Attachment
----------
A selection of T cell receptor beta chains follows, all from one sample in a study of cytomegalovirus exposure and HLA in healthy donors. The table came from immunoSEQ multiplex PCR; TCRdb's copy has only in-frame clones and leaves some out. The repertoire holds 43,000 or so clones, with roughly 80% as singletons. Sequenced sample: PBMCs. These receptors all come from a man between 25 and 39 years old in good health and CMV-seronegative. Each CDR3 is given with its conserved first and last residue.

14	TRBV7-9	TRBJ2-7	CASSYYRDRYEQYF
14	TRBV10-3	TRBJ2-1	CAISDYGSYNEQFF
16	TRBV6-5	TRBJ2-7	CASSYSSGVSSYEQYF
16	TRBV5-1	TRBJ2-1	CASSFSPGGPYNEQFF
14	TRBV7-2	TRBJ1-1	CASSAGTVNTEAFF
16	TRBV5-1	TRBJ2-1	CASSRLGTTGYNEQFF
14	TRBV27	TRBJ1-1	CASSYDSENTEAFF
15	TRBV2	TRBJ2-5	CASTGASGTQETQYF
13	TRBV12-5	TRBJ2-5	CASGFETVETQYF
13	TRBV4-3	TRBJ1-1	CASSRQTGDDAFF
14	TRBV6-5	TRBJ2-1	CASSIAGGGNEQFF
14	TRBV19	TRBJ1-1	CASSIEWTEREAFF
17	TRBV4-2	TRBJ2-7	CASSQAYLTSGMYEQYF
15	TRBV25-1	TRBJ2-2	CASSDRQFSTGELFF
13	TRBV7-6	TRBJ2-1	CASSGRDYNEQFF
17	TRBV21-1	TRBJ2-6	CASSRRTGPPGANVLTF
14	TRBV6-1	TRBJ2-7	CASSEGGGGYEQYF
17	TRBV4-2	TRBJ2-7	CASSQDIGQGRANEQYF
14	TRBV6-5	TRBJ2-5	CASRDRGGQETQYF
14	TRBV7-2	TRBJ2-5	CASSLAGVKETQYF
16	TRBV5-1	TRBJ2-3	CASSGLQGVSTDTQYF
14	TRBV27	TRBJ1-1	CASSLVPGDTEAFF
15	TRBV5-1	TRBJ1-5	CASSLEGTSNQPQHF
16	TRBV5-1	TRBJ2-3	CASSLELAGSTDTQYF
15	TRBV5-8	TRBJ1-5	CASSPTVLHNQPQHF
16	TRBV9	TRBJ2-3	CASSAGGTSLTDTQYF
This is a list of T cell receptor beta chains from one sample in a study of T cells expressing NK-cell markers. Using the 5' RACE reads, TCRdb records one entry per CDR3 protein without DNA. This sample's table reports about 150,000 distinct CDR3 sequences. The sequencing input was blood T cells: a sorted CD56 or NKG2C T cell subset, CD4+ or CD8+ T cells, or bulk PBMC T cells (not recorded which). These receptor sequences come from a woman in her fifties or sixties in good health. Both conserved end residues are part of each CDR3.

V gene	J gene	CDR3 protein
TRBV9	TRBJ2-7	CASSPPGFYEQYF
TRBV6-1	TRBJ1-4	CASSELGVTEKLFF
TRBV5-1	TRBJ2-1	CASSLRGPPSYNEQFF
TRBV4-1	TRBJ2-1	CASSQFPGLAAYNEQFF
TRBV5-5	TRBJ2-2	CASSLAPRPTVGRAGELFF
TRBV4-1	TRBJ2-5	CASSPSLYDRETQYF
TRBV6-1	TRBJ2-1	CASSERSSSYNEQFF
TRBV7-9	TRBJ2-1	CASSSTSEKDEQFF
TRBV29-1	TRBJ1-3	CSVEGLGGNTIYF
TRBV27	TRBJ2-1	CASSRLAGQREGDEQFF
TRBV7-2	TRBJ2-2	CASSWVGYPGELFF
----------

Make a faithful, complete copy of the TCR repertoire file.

A selection of T cell receptor beta chains follows, all from one sample in a study of cytomegalovirus exposure and HLA in healthy donors. The table came from immunoSEQ multiplex PCR; TCRdb's copy has only in-frame clones and leaves some out. The repertoire holds 43,000 or so clones, with roughly 80% as singletons. Sequenced sample: PBMCs. These receptors all come from a man between 25 and 39 years old in good health and CMV-seronegative. Each CDR3 is given with its conserved first and last residue.

14	TRBV7-9	TRBJ2-7	CASSYYRDRYEQYF
14	TRBV10-3	TRBJ2-1	CAISDYGSYNEQFF
16	TRBV6-5	TRBJ2-7	CASSYSSGVSSYEQYF
16	TRBV5-1	TRBJ2-1	CASSFSPGGPYNEQFF
14	TRBV7-2	TRBJ1-1	CASSAGTVNTEAFF
16	TRBV5-1	TRBJ2-1	CASSRLGTTGYNEQFF
14	TRBV27	TRBJ1-1	CASSYDSENTEAFF
15	TRBV2	TRBJ2-5	CASTGASGTQETQYF
13	TRBV12-5	TRBJ2-5	CASGFETVETQYF
13	TRBV4-3	TRBJ1-1	CASSRQTGDDAFF
14	TRBV6-5	TRBJ2-1	CASSIAGGGNEQFF
14	TRBV19	TRBJ1-1	CASSIEWTEREAFF
17	TRBV4-2	TRBJ2-7	CASSQAYLTSGMYEQYF
15	TRBV25-1	TRBJ2-2	CASSDRQFSTGELFF
13	TRBV7-6	TRBJ2-1	CASSGRDYNEQFF
17	TRBV21-1	TRBJ2-6	CASSRRTGPPGANVLTF
14	TRBV6-1	TRBJ2-7	CASSEGGGGYEQYF
17	TRBV4-2	TRBJ2-7	CASSQDIGQGRANEQYF
14	TRBV6-5	TRBJ2-5	CASRDRGGQETQYF
14	TRBV7-2	TRBJ2-5	CASSLAGVKETQYF
16	TRBV5-1	TRBJ2-3	CASSGLQGVSTDTQYF
14	TRBV27	TRBJ1-1	CASSLVPGDTEAFF
15	TRBV5-1	TRBJ1-5	CASSLEGTSNQPQHF
16	TRBV5-1	TRBJ2-3	CASSLELAGSTDTQYF
15	TRBV5-8	TRBJ1-5	CASSPTVLHNQPQHF
16	TRBV9	TRBJ2-3	CASSAGGTSLTDTQYF
This is a list of T cell receptor beta chains from one sample in a study of T cells expressing NK-cell markers. Using the 5' RACE reads, TCRdb records one entry per CDR3 protein without DNA. This sample's table reports about 150,000 distinct CDR3 sequences. The sequencing input was blood T cells: a sorted CD56 or NKG2C T cell subset, CD4+ or CD8+ T cells, or bulk PBMC T cells (not recorded which). These receptor sequences come from a woman in her fifties or sixties in good health. Both conserved end residues are part of each CDR3.

V gene	J gene	CDR3 protein
TRBV9	TRBJ2-7	CASSPPGFYEQYF
TRBV6-1	TRBJ1-4	CASSELGVTEKLFF
TRBV5-1	TRBJ2-1	CASSLRGPPSYNEQFF
TRBV4-1	TRBJ2-1	CASSQFPGLAAYNEQFF
TRBV5-5	TRBJ2-2	CASSLAPRPTVGRAGELFF
TRBV4-1	TRBJ2-5	CASSPSLYDRETQYF
TRBV6-1	TRBJ2-1	CASSERSSSYNEQFF
TRBV7-9	TRBJ2-1	CASSSTSEKDEQFF
TRBV29-1	TRBJ1-3	CSVEGLGGNTIYF
TRBV27	TRBJ2-1	CASSRLAGQREGDEQFF
TRBV7-2	TRBJ2-2	CASSWVGYPGELFF